Flashcards in 1.44 Visual Pathways Deck (46):
What colours do cones pick up?
Red, blue and green
What colours do rods pick up?
Just black and white
Which cells modify the signal from the rods and cones before its passed onto the retinal ganglion cells?
Horizontal and and amacrine cells - modulate activity - turn it up or down or alter activity
Which receptor protein is found in rods?
Which receptor protein is found in cones?
What is contained in the outer and inner segments of cones and rods?
Outer compartment - photopigment
Inner compartment - nucleus and mitochondria
what do rods and cones synapse with?
Bipolar and horizontal cells
What is phototransduction in simple terms?
The process of a cell absorbing light which results in a change of transmitter that is released.
What is released when light hits rhodopsin?
Opsin is released - it is a transmembrane protein
What is retinal?
A protein found in the photopigments, the one type of rod and three types of cones all have a different amount of this protein, this allows for different wavelengths to be absorbed.
What happens to retinal once light hits?
It changes from "cis" form to "trans" form, this triggers changes in the opsin
What is transducin?
It gets activated by the changes in rhodopsin after light hits, when its activated it exchanges its GDP for a GTP
What activates phosphodiesterase in the disc membranes?
The alpha subunit of the transducin after it was activated
What does phosphodiesterase do?
Hydrolyses cGMP, thus lowering its concentration
What does a lower concentration of cGMP result in?
Less ion channels open, because theres less cGMP to keep them open
In the dark, what is the membrane potential status of the outer segment?
It is depolarised due to a positive influx of calcium and sodium ions, however there is an outward flow potassium, causing hyperporalisation, however the the net outcome is depolarisation
What effect does the demoralised state of the membrane in the dark have on neurotransmitter release?
What happens to the membrane when light hits?
Less cGMP, less open channels, more K out than Na and Ca in, so the membrane becomes hyperporalised (negative)
What effect does hyperpolarisation of the membrane on the neurotransmitter?
Decreases amount of neurotransmitter released
What stops rhodopsin from continuing activating transducin?
Rhodopsin kinase phsophorylates then arresting binds to it
What is protonopia, tritanopia and deutaronopia?
Protanopia - red missing - brownie
Deutaronopia - Green missing - yellowie
Tritanopia - blue missing
Which gene is colour blindness carried in?
What are the two main types of ganglion cells?
On-centre - fires when light hits centre receptive field
Off-centre - fires when light hits surround receptive field
What happens when light hits the centre of the receptive field?
Hyperpolarisation - decreases neurotransmitter release
What does decreased neurotransmitter release result in?
Decreased inhibition of the on-centre bipolar cell so increased activity on the on-centre ganglion
Decreased excitation of the off-centre bipolar cell so decreased activity of the off-centre ganglion
Where do the axons from the retinal ganglion cells from both eyes meet?
How do axons cross over in the optic chiasm?
Axons from the right side of the visual field (from both eyes) project into the right optic tract and vice versa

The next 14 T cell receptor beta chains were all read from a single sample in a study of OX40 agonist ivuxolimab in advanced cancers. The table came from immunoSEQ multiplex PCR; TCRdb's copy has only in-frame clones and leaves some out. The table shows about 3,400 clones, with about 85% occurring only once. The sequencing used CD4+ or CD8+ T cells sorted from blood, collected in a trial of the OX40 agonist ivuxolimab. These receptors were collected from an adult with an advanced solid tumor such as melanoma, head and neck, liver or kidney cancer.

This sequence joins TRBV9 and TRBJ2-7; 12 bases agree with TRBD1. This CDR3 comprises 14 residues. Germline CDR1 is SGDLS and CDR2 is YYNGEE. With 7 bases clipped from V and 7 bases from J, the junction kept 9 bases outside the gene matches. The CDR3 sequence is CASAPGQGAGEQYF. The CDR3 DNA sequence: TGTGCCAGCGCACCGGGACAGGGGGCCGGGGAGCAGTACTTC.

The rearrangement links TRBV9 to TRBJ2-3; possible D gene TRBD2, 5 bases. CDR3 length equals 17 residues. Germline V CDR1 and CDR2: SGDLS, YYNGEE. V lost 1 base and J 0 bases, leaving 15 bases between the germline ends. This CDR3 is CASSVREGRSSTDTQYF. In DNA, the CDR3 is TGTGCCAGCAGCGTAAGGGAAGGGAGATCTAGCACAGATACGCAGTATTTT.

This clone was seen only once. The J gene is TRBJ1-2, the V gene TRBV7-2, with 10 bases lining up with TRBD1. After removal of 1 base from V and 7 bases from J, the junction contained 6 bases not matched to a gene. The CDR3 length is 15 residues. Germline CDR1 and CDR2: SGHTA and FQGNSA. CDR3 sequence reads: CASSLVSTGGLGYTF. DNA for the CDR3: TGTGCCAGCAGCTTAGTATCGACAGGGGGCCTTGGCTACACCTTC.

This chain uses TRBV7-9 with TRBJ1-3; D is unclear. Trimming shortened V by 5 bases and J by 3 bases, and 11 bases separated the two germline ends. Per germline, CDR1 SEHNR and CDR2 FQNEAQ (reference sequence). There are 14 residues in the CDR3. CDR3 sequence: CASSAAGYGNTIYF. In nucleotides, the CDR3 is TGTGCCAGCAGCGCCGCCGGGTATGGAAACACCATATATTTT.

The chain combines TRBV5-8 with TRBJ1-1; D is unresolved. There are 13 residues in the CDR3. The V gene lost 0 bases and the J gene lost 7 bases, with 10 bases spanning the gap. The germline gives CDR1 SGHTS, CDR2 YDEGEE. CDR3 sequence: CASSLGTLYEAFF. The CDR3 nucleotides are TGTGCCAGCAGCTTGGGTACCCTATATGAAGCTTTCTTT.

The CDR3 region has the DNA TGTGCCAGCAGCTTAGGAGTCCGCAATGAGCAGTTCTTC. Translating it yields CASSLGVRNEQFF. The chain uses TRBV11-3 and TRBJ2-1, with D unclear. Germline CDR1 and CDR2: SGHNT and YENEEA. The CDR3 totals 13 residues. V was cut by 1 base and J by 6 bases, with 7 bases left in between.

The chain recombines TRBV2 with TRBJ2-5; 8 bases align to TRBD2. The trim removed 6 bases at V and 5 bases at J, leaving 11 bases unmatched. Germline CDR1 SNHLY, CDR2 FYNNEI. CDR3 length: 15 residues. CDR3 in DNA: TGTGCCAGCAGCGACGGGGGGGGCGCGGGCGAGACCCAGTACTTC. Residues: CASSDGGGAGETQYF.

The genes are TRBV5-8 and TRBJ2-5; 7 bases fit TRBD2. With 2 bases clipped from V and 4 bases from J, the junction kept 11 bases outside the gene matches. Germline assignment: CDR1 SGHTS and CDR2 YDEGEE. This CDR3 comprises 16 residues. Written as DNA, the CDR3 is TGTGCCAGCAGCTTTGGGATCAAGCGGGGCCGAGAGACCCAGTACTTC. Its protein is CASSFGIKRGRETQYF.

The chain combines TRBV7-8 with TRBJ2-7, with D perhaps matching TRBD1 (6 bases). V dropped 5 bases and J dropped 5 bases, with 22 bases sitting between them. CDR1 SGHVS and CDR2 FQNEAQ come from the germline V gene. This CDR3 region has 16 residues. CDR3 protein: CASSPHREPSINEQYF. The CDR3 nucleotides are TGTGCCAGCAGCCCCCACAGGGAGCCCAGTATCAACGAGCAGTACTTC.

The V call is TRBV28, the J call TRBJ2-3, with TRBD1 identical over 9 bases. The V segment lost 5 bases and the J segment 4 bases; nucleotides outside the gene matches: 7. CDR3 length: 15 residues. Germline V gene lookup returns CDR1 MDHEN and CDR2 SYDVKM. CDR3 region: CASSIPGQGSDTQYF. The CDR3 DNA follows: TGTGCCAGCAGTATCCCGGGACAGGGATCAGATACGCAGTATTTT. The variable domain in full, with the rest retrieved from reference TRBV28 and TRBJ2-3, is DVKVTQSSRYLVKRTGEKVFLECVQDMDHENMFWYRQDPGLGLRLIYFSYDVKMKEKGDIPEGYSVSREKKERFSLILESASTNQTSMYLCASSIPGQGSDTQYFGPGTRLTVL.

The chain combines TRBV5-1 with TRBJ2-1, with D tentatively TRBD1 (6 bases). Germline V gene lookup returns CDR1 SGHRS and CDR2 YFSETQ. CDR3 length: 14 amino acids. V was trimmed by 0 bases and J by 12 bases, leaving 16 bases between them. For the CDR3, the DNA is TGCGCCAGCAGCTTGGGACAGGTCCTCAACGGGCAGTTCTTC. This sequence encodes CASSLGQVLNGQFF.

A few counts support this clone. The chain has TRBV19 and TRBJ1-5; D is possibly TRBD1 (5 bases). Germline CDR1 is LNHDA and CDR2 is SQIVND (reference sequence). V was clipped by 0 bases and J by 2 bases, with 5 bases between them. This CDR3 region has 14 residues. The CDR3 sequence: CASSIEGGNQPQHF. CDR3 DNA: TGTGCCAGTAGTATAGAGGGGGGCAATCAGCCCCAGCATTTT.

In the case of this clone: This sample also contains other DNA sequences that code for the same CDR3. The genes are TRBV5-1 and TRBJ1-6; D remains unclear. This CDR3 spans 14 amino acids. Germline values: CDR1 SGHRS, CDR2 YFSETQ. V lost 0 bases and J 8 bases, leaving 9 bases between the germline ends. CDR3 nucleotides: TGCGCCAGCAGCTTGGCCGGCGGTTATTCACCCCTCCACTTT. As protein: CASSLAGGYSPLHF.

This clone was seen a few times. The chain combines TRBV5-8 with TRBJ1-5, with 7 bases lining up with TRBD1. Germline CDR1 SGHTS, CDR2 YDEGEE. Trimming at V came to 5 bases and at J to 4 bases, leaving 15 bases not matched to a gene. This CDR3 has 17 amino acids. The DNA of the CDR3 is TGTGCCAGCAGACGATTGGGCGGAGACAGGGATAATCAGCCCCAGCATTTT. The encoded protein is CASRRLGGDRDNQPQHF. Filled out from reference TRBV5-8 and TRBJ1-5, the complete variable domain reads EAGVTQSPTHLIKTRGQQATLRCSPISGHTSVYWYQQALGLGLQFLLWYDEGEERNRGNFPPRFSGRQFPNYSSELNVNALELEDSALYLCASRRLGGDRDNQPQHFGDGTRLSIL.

Where do the majority of axons within the optic tracts synapse?
In the lateral geniculate nuclei of the thalamus and superior colliculus
How many layers of neuronal bodies are found in the LGN and what is their function?
6 layers - axons from there then project posteriorly through optic radiations to synapse in the occipital cortex
What type of input do layers 1,4 and 6 transfer?
What type of input do layers 2,3 and 5 transfer?
Which layers are the magnocellular layers and what are they involved in?
1 and 2, they are involved in detecting "where" an object is, so movement and contrast
Which layers are parvocellular and what are they involved in?
3,4,5 and 6, these are involved in deletion of colour and form
How many layers is there in the primary visual cortex?
Where is the calcarine sulcus?
Primary visual cortex
How many visual cortex parts are there?
4 - V1, V2, V3 , V4
Which parts of the visual cortex does the dorsal stream include and what is its function?
Magnocellular - V1, V2, V3 - Visuospatial - where things are
Which parts of the visual cortex does the ventral stream include and what is its function?
Parvocellular - (lower) - V1, V2, V3, V4 - Features - colours - what things are
If there is a lesion in the optic nerve in the right eye, what visual damage will that result in?
Loss of vision in the right eye
If there is a lesion in the optic chasm, what visual damage would that result in?
Bitemporal (lateral) heteronomous hemianopia
What causes right homonymous hemianopia?
A lesion in the left visual tract
A patient present with loss of vision in the left temporal visual field and right nasal visual field, where is the lesion present?
A lesion in the right optic tract, producing a homonymous hemianopsia
If a patient had a lesion in the right nucleus of Edinger Westphal, then a light shone in the right pupil would result in...
no direct effect on the pupil size, but a consensual effect on the left pupil size
If a patient had a lesion in the left occipital cortex, they would present with...
Intact pupillary reflexes (loss of accommodation reflexes) in the right eye, but a loss of vision from the right visual field
Glaucoma can be due to an increase in aqueous humour production from the ....